Friday, February 22, 2013
on killing animals
Does the notion that animals do not have an interest in their lives, that they have an interest only in not suffering, make any sense? I don’t think so. To say that a sentient being—any sentient being—is not harmed by death is most peculiar. Sentience is not a characteristic that has evolved to serve as an end in itself. Rather, it is a trait that allows beings to identify situations that are harmful and that threaten survival. Sentience is a means to the end of continued existence. Sentient beings, by virtue of their being sentient, have an interest in remaining alive; that is, they prefer, want or desire to remain alive. Therefore, to say that a sentient being is not harmed by death denies that the being has the very interest that sentience serves to perpetuate. It would be analogous to saying that a being with eyes does not have an interest in continuing to see or is not harmed by being made blind. The Jains of India expressed it well long ago: “All beings are fond of life, like pleasure, hate pain, shun destruction, like life, long to live. To all life is dear.”more from Gary Francione at The Point here.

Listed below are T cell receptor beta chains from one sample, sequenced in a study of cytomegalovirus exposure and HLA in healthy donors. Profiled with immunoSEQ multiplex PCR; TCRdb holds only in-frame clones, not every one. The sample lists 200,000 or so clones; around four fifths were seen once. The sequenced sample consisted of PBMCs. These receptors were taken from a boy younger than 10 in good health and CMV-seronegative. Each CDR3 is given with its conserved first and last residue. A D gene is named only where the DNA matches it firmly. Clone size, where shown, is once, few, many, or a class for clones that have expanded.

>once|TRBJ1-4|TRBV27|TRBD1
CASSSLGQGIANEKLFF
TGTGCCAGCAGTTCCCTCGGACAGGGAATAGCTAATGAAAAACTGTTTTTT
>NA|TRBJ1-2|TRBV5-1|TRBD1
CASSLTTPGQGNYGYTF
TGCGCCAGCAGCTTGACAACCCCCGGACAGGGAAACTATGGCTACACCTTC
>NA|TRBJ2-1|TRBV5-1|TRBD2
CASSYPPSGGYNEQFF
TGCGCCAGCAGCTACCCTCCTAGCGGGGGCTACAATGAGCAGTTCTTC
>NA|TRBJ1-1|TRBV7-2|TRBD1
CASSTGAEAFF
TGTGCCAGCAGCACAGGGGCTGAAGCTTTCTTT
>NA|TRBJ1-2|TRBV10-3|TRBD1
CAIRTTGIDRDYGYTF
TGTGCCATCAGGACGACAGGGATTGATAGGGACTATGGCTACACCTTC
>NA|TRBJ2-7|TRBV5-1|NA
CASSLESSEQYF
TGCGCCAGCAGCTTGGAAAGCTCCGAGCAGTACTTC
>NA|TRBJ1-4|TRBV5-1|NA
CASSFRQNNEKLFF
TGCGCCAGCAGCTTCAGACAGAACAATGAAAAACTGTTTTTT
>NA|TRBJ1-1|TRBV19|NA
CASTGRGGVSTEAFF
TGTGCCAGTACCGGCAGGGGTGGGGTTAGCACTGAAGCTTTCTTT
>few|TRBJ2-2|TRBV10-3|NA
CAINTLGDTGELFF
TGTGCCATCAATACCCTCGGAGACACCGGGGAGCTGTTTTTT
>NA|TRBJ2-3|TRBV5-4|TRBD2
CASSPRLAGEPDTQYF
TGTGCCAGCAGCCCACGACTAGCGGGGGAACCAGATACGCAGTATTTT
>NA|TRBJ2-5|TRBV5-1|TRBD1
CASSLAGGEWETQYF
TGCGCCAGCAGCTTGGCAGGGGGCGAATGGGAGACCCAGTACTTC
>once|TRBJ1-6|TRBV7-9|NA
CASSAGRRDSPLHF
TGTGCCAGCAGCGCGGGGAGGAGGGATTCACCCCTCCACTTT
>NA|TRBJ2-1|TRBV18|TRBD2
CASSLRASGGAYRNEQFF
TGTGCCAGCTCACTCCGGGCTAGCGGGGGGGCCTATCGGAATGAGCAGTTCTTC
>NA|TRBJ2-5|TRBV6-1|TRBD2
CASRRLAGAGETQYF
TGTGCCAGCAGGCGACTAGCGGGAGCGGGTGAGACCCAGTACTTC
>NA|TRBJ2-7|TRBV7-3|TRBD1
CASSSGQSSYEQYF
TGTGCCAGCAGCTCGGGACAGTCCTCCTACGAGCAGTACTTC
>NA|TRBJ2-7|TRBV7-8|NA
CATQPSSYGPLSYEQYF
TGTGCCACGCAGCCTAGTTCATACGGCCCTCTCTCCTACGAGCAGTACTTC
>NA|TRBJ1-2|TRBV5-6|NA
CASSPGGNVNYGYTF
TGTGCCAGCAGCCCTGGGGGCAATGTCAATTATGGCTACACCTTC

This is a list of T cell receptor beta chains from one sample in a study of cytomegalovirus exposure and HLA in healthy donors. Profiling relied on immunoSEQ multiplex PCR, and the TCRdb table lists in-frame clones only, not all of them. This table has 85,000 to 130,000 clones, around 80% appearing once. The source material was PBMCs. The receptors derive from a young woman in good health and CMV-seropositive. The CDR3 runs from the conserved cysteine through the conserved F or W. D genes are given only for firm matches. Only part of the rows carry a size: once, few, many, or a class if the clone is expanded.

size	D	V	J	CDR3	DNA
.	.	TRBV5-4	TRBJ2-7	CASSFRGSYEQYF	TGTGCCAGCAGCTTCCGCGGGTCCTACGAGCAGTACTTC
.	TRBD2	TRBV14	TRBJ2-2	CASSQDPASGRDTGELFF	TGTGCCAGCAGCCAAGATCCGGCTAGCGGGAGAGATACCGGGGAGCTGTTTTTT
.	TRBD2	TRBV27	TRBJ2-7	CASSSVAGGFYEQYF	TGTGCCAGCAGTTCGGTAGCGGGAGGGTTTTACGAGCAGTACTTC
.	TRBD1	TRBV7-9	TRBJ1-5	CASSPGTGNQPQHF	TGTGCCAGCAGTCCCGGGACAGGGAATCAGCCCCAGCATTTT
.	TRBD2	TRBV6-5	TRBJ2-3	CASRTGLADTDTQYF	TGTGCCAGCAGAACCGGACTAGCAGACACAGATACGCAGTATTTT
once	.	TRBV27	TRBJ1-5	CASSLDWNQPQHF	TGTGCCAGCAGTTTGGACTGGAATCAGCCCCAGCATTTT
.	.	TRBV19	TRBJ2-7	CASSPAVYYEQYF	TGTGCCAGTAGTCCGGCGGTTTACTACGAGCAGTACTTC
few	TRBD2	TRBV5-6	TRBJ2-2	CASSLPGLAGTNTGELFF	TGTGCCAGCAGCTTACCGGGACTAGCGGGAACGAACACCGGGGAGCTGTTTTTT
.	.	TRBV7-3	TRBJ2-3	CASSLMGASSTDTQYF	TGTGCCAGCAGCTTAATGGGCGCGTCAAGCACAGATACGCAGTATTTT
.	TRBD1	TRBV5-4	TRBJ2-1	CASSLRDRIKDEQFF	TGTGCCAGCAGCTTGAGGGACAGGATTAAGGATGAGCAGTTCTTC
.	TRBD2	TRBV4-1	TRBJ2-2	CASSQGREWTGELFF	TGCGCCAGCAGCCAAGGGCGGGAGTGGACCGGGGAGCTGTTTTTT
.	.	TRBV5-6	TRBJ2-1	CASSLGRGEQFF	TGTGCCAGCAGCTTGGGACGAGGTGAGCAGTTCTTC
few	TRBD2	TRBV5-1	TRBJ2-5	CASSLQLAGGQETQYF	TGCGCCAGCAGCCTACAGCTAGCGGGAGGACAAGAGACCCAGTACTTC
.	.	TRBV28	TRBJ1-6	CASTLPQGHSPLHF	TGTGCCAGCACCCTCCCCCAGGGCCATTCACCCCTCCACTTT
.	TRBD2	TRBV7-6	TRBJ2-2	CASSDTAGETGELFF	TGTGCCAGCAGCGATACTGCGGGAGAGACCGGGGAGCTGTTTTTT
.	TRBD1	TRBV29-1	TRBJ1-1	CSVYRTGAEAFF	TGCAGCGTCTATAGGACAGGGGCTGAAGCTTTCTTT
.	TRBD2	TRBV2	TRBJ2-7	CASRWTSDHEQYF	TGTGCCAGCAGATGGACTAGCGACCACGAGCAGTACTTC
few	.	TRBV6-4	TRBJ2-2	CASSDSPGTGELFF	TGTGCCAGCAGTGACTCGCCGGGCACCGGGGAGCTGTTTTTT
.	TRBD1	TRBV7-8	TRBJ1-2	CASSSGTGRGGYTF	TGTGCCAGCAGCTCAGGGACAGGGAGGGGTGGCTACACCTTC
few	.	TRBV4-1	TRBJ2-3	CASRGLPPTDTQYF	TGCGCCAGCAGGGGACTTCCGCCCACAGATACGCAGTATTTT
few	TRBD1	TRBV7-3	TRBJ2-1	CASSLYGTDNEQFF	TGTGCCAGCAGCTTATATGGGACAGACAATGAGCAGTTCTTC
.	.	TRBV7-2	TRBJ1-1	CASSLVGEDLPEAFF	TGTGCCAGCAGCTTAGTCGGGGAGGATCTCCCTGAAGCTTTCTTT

Posted by Morgan Meis at 08:57 AM | Permalink